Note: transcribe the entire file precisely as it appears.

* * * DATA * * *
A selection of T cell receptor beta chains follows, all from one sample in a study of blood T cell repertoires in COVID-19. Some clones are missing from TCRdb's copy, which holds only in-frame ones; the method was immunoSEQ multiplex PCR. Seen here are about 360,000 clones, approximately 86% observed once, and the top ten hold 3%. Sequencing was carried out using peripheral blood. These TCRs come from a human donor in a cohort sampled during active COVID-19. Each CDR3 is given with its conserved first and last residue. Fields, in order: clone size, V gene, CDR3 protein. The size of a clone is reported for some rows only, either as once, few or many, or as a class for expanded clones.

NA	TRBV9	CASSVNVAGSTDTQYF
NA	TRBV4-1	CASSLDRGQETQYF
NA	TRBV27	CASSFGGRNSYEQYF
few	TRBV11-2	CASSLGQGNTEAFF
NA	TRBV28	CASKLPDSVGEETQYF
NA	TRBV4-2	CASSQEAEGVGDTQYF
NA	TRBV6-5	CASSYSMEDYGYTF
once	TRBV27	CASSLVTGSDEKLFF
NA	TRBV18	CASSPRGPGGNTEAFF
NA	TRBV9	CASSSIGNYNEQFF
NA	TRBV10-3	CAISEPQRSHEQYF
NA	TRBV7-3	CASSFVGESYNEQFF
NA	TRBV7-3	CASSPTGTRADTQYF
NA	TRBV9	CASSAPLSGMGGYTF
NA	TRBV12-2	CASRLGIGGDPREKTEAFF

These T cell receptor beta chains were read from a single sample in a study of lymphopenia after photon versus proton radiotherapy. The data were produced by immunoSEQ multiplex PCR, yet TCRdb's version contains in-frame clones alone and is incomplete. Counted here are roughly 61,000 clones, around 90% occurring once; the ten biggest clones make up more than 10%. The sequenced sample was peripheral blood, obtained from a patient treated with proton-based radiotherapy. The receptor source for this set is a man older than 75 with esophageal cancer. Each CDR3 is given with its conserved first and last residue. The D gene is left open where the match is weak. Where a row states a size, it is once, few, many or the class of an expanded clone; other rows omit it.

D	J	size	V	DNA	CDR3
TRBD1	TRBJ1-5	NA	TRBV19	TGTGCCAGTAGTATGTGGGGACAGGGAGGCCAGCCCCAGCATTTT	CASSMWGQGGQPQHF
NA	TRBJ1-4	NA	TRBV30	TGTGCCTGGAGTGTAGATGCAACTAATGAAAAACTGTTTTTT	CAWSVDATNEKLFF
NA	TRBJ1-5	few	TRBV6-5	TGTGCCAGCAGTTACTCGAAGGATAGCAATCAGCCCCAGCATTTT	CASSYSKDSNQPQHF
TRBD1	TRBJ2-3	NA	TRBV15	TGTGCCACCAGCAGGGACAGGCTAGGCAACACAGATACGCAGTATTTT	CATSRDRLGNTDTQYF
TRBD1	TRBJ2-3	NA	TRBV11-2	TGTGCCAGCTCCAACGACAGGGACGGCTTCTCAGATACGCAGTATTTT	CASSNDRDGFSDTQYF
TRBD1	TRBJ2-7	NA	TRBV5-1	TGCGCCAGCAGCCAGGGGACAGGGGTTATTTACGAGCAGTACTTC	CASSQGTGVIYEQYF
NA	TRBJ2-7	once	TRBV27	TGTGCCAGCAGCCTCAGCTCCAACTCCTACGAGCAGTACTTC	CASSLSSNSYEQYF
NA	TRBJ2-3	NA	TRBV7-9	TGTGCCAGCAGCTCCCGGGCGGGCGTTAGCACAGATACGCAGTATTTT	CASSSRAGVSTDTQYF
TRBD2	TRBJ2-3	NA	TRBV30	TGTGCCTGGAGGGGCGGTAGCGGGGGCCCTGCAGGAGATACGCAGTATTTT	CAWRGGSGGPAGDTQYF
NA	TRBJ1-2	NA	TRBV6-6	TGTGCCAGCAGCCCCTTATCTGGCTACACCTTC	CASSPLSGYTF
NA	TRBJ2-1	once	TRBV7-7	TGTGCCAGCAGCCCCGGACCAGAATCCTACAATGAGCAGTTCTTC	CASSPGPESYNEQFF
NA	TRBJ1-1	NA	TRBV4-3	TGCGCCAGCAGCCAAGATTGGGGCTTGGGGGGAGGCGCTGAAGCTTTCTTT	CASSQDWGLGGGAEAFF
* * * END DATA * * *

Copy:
A selection of T cell receptor beta chains follows, all from one sample in a study of blood T cell repertoires in COVID-19. Some clones are missing from TCRdb's copy, which holds only in-frame ones; the method was immunoSEQ multiplex PCR. Seen here are about 360,000 clones, approximately 86% observed once, and the top ten hold 3%. Sequencing was carried out using peripheral blood. These TCRs come from a human donor in a cohort sampled during active COVID-19. Each CDR3 is given with its conserved first and last residue. Fields, in order: clone size, V gene, CDR3 protein. The size of a clone is reported for some rows only, either as once, few or many, or as a class for expanded clones.

NA	TRBV9	CASSVNVAGSTDTQYF
NA	TRBV4-1	CASSLDRGQETQYF
NA	TRBV27	CASSFGGRNSYEQYF
few	TRBV11-2	CASSLGQGNTEAFF
NA	TRBV28	CASKLPDSVGEETQYF
NA	TRBV4-2	CASSQEAEGVGDTQYF
NA	TRBV6-5	CASSYSMEDYGYTF
once	TRBV27	CASSLVTGSDEKLFF
NA	TRBV18	CASSPRGPGGNTEAFF
NA	TRBV9	CASSSIGNYNEQFF
NA	TRBV10-3	CAISEPQRSHEQYF
NA	TRBV7-3	CASSFVGESYNEQFF
NA	TRBV7-3	CASSPTGTRADTQYF
NA	TRBV9	CASSAPLSGMGGYTF
NA	TRBV12-2	CASRLGIGGDPREKTEAFF

These T cell receptor beta chains were read from a single sample in a study of lymphopenia after photon versus proton radiotherapy. The data were produced by immunoSEQ multiplex PCR, yet TCRdb's version contains in-frame clones alone and is incomplete. Counted here are roughly 61,000 clones, around 90% occurring once; the ten biggest clones make up more than 10%. The sequenced sample was peripheral blood, obtained from a patient treated with proton-based radiotherapy. The receptor source for this set is a man older than 75 with esophageal cancer. Each CDR3 is given with its conserved first and last residue. The D gene is left open where the match is weak. Where a row states a size, it is once, few, many or the class of an expanded clone; other rows omit it.

D	J	size	V	DNA	CDR3
TRBD1	TRBJ1-5	NA	TRBV19	TGTGCCAGTAGTATGTGGGGACAGGGAGGCCAGCCCCAGCATTTT	CASSMWGQGGQPQHF
NA	TRBJ1-4	NA	TRBV30	TGTGCCTGGAGTGTAGATGCAACTAATGAAAAACTGTTTTTT	CAWSVDATNEKLFF
NA	TRBJ1-5	few	TRBV6-5	TGTGCCAGCAGTTACTCGAAGGATAGCAATCAGCCCCAGCATTTT	CASSYSKDSNQPQHF
TRBD1	TRBJ2-3	NA	TRBV15	TGTGCCACCAGCAGGGACAGGCTAGGCAACACAGATACGCAGTATTTT	CATSRDRLGNTDTQYF
TRBD1	TRBJ2-3	NA	TRBV11-2	TGTGCCAGCTCCAACGACAGGGACGGCTTCTCAGATACGCAGTATTTT	CASSNDRDGFSDTQYF
TRBD1	TRBJ2-7	NA	TRBV5-1	TGCGCCAGCAGCCAGGGGACAGGGGTTATTTACGAGCAGTACTTC	CASSQGTGVIYEQYF
NA	TRBJ2-7	once	TRBV27	TGTGCCAGCAGCCTCAGCTCCAACTCCTACGAGCAGTACTTC	CASSLSSNSYEQYF
NA	TRBJ2-3	NA	TRBV7-9	TGTGCCAGCAGCTCCCGGGCGGGCGTTAGCACAGATACGCAGTATTTT	CASSSRAGVSTDTQYF
TRBD2	TRBJ2-3	NA	TRBV30	TGTGCCTGGAGGGGCGGTAGCGGGGGCCCTGCAGGAGATACGCAGTATTTT	CAWRGGSGGPAGDTQYF
NA	TRBJ1-2	NA	TRBV6-6	TGTGCCAGCAGCCCCTTATCTGGCTACACCTTC	CASSPLSGYTF
NA	TRBJ2-1	once	TRBV7-7	TGTGCCAGCAGCCCCGGACCAGAATCCTACAATGAGCAGTTCTTC	CASSPGPESYNEQFF
NA	TRBJ1-1	NA	TRBV4-3	TGCGCCAGCAGCCAAGATTGGGGCTTGGGGGGAGGCGCTGAAGCTTTCTTT	CASSQDWGLGGGAEAFF